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Deterministic coupling between SITE-controlled, dilute nitride-based LighT Emitters and tailor-made photonic-crystal structures

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Quantum optical devices

Photonic crystals (PhCs) are periodic optical structures that confine or control the emission and propagation of light. Scientists have developed a way to place individual quantum dots (QDs) in them for exciting new applications in photonics.

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Confining photons has important applications in laser and light-emitting diode technologies because spontaneous emission in microcavities can be greatly enhanced compared to that in free space. The phenomenon can also be exploited in telecommunications and memory devices, and even in sensors for biomedicine. Controlled placement of nano-emitters such as QDs in PhC cavities could provide an approach to real-time, ultrafast control of radiative processes, including spontaneous emission. It is expected to propel the field of nanophotonics, paving the way to realisation of complex photonic circuits, including PhC routers, switches and delay lines. EU-funded scientists exploited new methods for fabrication of site-controlled nano-emitters and PhC cavities through work on the project SITELITE. The final goal is integration of the PhC structures with the light emitters. The first step was to optimise the process for producing site-controlled nano-emitters via spatially selective hydrogenation of dilute nitride semiconductor materials. Dilute nitrides have unique properties distinct from those of conventional semiconductors, including a strong dependence of the band gap on nitrogen content, making them important in applications from long-wavelength optoelectronics to photonics. Researchers improved the properties of QDs fabricated by the process, also called in-plane band gap engineering, achieving single-photon emission. A simplified one-step application process now yields a finished mask immediately after electron-beam lithography, and facilitates a significant increase in successfully processed samples. Further investigations on strain properties modulated by spatially selective hydrogenation of dilute nitrides point the way to control of polarization extent and direction of wire-like structures. This was accomplished via the creation of a strongly anisotropic H-induced strain field in the plane of the sample. The same approach is under development for the realization of tailor-made X-ray photonic structures. Scientists then developed a simple, knowledge-based method for design of PhC cavities, eliminating the trial-and-error procedures currently hindering optimisation and further development. Fabrication of the first set of passive PhC devices is near completion and a series of ordered QD arrays ready for integration is currently undergoing detailed spectroscopic measurements. SITELITE outcomes have been published in major peer-reviewed scientific journals. Placing single quantum objects at arbitrary points of a PhC structure promises to usher in a new era of photonic devices. Potential applications in fields from optoelectronics to biomedicine to energy abound.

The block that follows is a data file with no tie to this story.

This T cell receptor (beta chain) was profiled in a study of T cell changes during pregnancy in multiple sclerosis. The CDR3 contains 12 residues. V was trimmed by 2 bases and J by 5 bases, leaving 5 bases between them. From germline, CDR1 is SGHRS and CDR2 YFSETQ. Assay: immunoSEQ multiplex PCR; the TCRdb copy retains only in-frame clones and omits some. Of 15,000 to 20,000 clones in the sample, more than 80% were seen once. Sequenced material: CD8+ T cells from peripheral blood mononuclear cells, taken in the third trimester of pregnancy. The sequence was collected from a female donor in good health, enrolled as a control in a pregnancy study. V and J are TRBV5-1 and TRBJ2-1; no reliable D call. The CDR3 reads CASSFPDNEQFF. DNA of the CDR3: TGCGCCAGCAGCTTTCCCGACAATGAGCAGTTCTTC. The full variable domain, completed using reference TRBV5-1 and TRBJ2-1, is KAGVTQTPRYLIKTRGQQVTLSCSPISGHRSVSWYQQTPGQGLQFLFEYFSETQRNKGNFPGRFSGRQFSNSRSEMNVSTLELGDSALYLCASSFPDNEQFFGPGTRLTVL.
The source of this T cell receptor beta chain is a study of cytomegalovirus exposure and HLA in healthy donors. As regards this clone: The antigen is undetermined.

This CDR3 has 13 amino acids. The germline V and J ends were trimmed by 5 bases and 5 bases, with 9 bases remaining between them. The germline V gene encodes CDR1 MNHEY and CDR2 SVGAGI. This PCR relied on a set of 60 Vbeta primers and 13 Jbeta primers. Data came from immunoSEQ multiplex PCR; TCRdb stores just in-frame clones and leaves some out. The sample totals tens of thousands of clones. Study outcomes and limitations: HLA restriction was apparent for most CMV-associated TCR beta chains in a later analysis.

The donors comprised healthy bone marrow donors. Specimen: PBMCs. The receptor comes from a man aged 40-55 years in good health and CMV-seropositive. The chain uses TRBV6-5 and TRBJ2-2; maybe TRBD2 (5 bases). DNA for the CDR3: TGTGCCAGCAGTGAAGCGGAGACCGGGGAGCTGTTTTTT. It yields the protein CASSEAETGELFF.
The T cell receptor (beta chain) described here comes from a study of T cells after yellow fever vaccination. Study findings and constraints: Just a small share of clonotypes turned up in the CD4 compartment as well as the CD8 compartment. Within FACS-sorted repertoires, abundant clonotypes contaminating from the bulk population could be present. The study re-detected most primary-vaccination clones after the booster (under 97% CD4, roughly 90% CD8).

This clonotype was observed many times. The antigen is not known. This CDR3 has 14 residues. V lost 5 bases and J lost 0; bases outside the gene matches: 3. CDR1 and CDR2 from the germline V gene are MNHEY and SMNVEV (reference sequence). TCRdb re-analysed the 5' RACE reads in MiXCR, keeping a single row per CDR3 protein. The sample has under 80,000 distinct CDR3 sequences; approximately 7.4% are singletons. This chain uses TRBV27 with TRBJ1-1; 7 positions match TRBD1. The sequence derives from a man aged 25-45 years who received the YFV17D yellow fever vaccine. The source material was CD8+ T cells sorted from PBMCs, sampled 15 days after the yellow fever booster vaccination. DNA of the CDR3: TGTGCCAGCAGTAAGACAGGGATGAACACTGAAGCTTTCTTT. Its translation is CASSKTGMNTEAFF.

Keywords

Photonic crystals, quantum dots, nano-emitters, cavities, dilute nitride

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